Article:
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Some one please explain this:

I have column

        c_1
        ----
         A
         P
         H
         D

    Why?

    SELECT MAX(c_1) 
    FROM tbl_1 

Returns 
----
 P

I can only assume in hex: A = 41, P = 50, H = 48, D = 44; therefore P is the max.

This can't be the case because if I have

        c_1
        -----
         A
         |
         }
         ~

  Returns

   -----
     A

In Hex '~' is 7E, so why not '~'?

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1  
Did you expect another result? –  juergen d Jul 17 '14 at 19:58
    
good question...want to clarify what database you are doing this in? I get the strange feeling there is a different answer for mssql vs mysql vs psql vs oracle –  Twelfth Jul 17 '14 at 19:59
    
The result should be based on the defined sort order of your session as it involves a comparison: this value > other value –  dnoeth Jul 17 '14 at 20:04
    
P was the correct answer, but I'm not sure why? All I can think of is Hex and Dec values –  AAH-Shoot Jul 17 '14 at 20:04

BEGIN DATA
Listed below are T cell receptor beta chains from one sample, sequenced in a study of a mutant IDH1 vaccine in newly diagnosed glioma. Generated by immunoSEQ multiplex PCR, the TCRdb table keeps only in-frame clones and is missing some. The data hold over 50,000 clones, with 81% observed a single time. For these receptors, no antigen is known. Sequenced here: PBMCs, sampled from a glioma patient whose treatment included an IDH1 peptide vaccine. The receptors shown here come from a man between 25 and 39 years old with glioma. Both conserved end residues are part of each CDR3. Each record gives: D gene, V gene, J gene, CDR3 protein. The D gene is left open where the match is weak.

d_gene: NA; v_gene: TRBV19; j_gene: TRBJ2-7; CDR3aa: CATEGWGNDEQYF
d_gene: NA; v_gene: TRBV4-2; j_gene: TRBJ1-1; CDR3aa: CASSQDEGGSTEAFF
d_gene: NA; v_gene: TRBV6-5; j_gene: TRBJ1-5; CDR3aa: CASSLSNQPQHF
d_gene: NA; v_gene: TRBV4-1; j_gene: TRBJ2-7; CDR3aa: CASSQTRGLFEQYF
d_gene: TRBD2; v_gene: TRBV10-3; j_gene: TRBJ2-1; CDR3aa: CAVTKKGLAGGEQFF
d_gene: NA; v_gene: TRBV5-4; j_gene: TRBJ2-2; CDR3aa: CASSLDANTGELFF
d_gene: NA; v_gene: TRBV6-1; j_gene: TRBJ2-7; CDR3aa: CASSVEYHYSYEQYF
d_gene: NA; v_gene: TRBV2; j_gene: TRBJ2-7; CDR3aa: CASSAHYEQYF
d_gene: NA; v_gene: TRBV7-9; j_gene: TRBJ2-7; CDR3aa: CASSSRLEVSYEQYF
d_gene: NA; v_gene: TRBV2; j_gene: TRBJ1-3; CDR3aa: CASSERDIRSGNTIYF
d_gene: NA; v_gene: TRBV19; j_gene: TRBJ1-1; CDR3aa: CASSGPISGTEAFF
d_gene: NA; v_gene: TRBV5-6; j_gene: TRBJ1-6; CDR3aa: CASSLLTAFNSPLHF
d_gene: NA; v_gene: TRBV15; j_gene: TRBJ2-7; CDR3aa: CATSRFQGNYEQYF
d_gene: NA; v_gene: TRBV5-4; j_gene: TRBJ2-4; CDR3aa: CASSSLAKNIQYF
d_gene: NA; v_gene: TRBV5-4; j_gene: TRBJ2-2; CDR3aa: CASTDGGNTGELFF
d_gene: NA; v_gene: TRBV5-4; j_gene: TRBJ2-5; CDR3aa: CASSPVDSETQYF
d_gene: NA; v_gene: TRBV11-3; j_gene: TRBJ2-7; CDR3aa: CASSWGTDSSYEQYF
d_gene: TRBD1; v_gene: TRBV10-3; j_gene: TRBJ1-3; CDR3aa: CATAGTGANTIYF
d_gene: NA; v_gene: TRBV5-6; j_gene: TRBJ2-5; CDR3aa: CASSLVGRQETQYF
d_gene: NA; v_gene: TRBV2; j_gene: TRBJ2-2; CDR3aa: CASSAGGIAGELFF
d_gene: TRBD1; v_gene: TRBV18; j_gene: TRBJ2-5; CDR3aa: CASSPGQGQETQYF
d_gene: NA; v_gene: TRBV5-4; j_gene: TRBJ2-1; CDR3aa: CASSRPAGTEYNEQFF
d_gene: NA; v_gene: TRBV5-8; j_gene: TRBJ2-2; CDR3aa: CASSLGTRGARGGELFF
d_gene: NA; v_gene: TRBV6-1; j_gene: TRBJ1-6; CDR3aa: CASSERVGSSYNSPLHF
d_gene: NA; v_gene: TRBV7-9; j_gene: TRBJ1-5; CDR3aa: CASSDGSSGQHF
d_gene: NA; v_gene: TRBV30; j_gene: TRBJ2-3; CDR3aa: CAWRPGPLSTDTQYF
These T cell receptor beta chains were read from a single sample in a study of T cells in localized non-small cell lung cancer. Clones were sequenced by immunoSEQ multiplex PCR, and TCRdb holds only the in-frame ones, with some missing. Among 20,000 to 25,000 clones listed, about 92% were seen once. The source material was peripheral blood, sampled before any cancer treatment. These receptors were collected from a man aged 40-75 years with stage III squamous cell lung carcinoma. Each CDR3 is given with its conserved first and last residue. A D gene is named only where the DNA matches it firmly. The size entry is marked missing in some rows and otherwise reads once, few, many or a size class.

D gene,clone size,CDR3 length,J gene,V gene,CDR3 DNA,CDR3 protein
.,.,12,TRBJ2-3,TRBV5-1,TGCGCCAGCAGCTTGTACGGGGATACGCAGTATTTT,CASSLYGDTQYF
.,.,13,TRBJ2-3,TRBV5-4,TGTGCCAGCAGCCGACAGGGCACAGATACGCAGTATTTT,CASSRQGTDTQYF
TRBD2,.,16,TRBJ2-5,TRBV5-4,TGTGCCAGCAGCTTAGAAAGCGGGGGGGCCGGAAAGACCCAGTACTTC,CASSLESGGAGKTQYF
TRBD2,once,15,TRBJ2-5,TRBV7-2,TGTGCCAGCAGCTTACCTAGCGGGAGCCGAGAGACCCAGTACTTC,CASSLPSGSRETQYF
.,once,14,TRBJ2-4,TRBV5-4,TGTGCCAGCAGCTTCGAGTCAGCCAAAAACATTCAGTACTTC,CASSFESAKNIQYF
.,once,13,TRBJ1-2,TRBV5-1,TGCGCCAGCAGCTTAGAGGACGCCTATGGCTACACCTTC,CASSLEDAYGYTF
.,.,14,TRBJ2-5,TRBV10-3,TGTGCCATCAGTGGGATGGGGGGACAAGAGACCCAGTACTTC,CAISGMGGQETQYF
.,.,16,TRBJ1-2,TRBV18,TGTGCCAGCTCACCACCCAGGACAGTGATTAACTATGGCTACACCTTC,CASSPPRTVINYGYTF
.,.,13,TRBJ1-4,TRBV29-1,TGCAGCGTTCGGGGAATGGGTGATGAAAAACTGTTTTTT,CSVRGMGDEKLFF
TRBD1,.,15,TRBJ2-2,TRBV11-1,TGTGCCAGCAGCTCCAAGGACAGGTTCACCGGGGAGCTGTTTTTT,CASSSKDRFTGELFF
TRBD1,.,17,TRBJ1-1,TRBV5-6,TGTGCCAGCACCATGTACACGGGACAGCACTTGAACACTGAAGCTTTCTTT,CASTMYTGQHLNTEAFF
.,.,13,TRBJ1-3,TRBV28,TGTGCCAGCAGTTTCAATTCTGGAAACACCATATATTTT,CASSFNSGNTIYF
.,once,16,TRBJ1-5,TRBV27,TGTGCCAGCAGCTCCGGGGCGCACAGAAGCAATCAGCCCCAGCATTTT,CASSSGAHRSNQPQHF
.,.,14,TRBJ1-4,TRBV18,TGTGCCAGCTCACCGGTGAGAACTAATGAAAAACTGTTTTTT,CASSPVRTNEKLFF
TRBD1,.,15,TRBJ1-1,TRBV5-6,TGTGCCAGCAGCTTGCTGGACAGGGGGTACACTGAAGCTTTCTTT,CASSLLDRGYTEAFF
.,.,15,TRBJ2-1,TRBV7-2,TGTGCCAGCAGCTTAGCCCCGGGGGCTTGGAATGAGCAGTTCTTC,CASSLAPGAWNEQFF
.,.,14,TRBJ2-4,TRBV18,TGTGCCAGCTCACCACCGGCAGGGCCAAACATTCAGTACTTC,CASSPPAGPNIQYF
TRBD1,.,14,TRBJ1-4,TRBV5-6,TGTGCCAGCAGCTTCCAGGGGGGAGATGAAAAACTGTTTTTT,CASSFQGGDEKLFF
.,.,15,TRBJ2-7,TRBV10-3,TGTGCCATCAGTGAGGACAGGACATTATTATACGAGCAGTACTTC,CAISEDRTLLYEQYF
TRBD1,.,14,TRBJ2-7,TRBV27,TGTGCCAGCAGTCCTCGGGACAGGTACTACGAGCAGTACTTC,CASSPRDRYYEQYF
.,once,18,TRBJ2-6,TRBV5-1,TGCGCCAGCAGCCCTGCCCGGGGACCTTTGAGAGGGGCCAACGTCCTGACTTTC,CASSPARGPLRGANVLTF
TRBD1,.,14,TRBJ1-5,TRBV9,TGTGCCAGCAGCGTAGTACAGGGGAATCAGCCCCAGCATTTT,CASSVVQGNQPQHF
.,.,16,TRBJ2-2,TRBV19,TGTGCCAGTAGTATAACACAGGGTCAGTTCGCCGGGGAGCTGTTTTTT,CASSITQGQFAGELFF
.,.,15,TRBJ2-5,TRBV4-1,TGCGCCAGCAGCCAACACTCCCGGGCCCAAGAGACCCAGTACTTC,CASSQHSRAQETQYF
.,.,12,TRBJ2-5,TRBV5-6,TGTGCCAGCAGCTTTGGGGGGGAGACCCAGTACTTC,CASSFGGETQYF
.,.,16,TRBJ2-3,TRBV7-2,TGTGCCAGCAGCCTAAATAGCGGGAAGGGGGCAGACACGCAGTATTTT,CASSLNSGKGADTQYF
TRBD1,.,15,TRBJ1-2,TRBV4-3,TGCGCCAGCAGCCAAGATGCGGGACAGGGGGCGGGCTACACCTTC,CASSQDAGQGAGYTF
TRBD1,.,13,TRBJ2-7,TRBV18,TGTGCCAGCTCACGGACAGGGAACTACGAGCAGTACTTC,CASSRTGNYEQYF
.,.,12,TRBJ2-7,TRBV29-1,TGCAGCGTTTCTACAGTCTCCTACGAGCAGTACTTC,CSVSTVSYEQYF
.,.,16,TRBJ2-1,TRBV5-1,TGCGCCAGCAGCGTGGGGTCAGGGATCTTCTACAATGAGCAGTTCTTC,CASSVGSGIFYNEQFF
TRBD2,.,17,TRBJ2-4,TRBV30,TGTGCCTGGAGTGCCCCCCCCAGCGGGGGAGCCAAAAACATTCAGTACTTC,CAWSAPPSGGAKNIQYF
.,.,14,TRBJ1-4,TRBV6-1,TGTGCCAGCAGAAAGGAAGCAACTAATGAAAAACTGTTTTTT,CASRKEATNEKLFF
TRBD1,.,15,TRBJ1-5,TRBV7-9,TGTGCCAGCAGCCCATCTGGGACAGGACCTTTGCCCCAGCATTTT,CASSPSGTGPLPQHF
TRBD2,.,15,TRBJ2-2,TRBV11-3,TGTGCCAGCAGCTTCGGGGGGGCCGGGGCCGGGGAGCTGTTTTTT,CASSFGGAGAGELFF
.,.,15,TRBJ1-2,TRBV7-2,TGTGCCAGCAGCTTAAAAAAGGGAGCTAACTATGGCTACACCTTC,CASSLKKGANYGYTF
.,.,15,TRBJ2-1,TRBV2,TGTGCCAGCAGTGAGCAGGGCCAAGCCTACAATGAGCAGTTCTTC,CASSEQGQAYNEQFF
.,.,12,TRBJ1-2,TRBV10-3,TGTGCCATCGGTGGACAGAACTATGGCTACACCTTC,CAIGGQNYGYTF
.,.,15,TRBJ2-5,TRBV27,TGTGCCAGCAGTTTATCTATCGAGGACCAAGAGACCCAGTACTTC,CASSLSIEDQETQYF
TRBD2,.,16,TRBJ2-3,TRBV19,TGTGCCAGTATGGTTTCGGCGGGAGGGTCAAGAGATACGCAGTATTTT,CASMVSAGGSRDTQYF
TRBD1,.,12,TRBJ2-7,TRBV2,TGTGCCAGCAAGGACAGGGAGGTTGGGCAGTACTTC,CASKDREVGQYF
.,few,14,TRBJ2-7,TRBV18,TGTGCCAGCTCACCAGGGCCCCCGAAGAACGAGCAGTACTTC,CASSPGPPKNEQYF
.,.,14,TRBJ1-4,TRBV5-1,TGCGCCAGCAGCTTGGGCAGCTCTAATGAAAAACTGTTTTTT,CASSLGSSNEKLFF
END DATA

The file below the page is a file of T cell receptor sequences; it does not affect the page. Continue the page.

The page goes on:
1  
I can only assume in hex: A = 41, P = 50, H = 48, D = 44; therefore P is the max. Your assumption is my understanding of how it works. This is why if you have case sensitivity enabled AB vs ab sort differently. –  xQbert Jul 17 '14 at 20:04

1 Answer 1

up vote 6 down vote accepted

MAX on string columns chooses the value that is the highest in the given collation. I believe that all these strings compare in the same order in all collations. Update: After your edit this is no longer the case. You've proven that MAX does not follow code-point order.

Basically, you are getting dictionary order. Coincidentally, this happens to be code-point order as well for these specific four letters.

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